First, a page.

MOL Global’s short and bumpy Nasdaq journey
By Goh Thean Eu April 18, 2016
- At last closing price, company valued at a mere US$15mil
- Failed to regain investor confidence after CFO resigned
A MERE 19 months or so after having made its debut on Nasdaq, MOL Global Inc’s rollercoaster ride on the US stock exchange has come to an end.
The reason? Its American depositary share (ADS) prices fell below the minimum bid price of US$1. Nasdaq issued the Malaysian company the notification last October, and about a week ago, MOL Global decided not to seek a time extension to regain compliance.
While the news may come as a shock to some investors, industry observers were not entirely surprised to see the company heading down this path.
“If you look at the series of unfortunate events that happened, I am not surprised that the company is now on the verge of being delisted,” said an industry observer who declined to be named.
“In fact, the entire initial public offering exercise seemed more like an opportunity for some shareholders to cash out,” he added.
READ ALSO: MOL delisting won’t hurt SEA startup ecosystem
In MOL Global’s prospectus, the company said it was offering 7.49 million ADS units, while selling shareholders offered another 11.98 million shares.
This meant that if all these 19.4 million shares had been snapped up by investors, about 62% of the proceeds would have gone to the selling shareholders.
However, the company did not manage to sell all 19.4 million shares at US$12.50 as planned. According to its filing with Nasdaq, it sold only 13.5 million shares, including six million shares belonging to selling shareholders.
These selling shareholders included billionaire Vincent Tan, MOL Global’s main investor, and founder Ganesh Kumar Bangah.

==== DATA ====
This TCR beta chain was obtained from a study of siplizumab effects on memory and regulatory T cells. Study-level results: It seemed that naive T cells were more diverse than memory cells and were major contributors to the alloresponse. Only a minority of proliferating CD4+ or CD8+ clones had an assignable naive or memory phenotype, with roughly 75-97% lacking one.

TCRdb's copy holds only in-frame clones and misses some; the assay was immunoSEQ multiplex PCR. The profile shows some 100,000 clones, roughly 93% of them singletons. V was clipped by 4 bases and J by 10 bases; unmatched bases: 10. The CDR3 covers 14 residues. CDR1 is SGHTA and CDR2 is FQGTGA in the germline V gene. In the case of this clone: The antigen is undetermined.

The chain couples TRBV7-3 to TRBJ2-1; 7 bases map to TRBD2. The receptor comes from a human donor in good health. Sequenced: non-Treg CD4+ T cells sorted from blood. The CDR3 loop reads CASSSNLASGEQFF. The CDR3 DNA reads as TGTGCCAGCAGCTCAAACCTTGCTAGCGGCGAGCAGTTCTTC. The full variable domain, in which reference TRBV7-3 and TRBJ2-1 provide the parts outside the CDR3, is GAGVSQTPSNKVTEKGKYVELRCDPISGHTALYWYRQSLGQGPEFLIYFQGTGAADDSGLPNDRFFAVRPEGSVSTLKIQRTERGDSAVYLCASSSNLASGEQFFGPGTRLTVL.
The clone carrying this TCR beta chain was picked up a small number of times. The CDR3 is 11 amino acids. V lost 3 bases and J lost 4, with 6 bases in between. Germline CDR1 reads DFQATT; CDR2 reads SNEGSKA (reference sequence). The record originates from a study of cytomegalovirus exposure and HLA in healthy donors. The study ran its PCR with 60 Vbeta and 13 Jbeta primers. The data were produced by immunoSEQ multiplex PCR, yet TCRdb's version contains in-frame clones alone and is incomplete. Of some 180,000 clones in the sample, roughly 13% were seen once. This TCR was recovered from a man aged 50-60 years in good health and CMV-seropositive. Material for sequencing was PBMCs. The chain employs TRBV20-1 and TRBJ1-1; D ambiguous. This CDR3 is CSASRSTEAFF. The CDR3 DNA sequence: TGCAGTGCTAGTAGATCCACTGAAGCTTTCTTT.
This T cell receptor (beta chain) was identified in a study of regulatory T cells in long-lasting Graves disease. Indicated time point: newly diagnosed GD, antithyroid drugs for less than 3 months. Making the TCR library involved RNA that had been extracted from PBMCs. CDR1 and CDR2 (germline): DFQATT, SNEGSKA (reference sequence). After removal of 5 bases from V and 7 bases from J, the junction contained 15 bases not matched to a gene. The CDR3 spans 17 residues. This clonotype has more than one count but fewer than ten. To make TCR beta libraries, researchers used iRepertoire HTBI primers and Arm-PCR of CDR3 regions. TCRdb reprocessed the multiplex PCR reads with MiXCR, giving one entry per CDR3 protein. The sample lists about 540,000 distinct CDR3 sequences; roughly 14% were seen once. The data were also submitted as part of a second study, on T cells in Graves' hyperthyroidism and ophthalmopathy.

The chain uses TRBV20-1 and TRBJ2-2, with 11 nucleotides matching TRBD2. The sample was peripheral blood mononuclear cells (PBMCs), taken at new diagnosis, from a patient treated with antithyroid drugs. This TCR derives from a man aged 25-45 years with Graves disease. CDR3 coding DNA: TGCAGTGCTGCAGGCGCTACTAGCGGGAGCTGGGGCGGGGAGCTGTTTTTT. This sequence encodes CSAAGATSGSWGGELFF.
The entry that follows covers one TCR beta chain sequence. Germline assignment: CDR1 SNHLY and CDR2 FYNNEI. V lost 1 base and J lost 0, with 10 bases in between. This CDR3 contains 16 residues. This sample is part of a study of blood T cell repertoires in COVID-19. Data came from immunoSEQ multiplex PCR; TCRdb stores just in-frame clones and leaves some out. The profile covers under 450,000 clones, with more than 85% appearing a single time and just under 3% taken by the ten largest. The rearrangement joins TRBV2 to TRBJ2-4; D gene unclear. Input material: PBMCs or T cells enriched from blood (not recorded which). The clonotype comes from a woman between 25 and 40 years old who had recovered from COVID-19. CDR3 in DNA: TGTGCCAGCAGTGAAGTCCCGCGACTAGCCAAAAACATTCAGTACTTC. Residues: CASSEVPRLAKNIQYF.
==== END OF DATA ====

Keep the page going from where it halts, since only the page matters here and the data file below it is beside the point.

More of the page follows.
Some seasoned investors felt that the company was simply a victim of bad timing – its initial public offering (IPO) fell on a day of overall dampened sentiment in US financial markets – and that this damaged investors’ confidence, making a sustainable rebound in its share price a challenge.
However, some believe that it was a combination of challenging market and economic conditions, poor management, and perhaps insufficient investor relations activities.
“I think the general consensus in the industry is that MOL Global’s business remains healthy. Although some momentum was lost in the past 18 months due to legal distractions, the company remains one of the more solid ones built out of South-East Asia,” said a venture capitalist (VC) who declined to be named.
“Its troubles on Nasdaq were mostly self-inflicted and related to governance and specific tactical decisions by the shareholders, rather than anything that represented or reflected the ecosystem at large,” he added.
MOL Global listed in October, 2014. In November that same year, it announced that it would delay reporting its third quarter 2014 financial results and that its chief financial officer Allan Wong had resigned due to personal reasons.
A host of US law firms then said they were investigating potential claims on behalf of investors concerning possible violations of federal securities laws, and were looking at a class action suit.
The VC said that perhaps MOL Global could have avoided some of the headwinds had the company taken more time to plan and make decisions before going public.
Raising a large sum of funds can sometimes damage a company, he argued.